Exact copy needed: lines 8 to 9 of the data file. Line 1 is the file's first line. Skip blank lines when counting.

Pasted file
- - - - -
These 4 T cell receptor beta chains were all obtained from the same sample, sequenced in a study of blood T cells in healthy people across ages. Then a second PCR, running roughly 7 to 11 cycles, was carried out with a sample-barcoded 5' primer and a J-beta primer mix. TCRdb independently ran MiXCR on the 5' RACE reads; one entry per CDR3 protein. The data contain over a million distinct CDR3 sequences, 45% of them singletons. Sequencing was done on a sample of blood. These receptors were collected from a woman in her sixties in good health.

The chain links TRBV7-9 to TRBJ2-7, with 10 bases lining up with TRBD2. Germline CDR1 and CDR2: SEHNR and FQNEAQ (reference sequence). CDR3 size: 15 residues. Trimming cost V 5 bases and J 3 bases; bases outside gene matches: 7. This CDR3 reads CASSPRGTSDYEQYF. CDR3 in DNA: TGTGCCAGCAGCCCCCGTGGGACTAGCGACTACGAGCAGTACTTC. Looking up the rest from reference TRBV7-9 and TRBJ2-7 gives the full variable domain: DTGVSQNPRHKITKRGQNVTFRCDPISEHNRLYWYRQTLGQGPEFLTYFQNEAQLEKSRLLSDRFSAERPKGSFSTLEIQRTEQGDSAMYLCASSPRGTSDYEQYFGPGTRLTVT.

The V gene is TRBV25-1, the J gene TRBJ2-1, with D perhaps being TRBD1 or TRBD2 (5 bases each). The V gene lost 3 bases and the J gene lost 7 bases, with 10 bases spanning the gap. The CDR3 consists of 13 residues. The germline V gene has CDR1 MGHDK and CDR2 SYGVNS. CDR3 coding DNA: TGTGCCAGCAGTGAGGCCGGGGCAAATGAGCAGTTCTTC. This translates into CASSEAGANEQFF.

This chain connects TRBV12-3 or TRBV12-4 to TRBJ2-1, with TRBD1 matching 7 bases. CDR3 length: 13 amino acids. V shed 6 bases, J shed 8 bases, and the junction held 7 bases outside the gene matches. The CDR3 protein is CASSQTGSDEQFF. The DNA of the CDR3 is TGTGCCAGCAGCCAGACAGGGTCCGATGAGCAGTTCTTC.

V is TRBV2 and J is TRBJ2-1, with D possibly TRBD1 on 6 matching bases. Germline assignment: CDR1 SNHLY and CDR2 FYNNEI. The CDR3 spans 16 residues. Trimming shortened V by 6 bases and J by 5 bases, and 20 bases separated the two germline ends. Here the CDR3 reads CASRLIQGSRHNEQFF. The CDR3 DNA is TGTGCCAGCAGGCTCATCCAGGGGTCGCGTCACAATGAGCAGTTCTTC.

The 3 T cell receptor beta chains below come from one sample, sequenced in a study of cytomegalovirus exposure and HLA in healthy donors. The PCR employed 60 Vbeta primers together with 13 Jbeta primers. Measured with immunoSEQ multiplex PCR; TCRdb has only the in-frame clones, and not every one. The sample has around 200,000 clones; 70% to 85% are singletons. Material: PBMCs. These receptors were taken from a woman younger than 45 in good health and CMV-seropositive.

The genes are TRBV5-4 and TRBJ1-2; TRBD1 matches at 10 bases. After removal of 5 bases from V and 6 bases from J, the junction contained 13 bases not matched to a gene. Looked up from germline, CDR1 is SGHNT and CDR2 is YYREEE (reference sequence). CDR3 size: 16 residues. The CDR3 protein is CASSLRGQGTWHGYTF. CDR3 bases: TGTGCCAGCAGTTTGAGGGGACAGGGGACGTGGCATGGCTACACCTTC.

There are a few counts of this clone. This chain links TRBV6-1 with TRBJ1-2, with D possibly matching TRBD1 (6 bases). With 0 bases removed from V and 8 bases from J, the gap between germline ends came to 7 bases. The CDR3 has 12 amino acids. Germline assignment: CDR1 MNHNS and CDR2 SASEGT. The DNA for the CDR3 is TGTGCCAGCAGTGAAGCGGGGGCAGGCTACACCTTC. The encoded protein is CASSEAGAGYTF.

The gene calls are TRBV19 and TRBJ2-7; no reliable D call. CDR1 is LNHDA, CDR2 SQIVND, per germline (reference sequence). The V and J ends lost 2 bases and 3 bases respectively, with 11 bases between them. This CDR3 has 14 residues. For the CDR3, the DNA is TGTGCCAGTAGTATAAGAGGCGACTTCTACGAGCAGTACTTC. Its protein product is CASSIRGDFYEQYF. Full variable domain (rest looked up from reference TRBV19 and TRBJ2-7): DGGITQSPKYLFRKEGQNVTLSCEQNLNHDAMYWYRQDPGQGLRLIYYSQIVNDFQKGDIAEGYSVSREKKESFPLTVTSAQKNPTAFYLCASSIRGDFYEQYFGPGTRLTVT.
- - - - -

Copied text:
There are a few counts of this clone. This chain links TRBV6-1 with TRBJ1-2, with D possibly matching TRBD1 (6 bases). With 0 bases removed from V and 8 bases from J, the gap between germline ends came to 7 bases. The CDR3 has 12 amino acids. Germline assignment: CDR1 MNHNS and CDR2 SASEGT. The DNA for the CDR3 is TGTGCCAGCAGTGAAGCGGGGGCAGGCTACACCTTC. The encoded protein is CASSEAGAGYTF.

The gene calls are TRBV19 and TRBJ2-7; no reliable D call. CDR1 is LNHDA, CDR2 SQIVND, per germline (reference sequence). The V and J ends lost 2 bases and 3 bases respectively, with 11 bases between them. This CDR3 has 14 residues. For the CDR3, the DNA is TGTGCCAGTAGTATAAGAGGCGACTTCTACGAGCAGTACTTC. Its protein product is CASSIRGDFYEQYF. Full variable domain (rest looked up from reference TRBV19 and TRBJ2-7): DGGITQSPKYLFRKEGQNVTLSCEQNLNHDAMYWYRQDPGQGLRLIYYSQIVNDFQKGDIAEGYSVSREKKESFPLTVTSAQKNPTAFYLCASSIRGDFYEQYFGPGTRLTVT.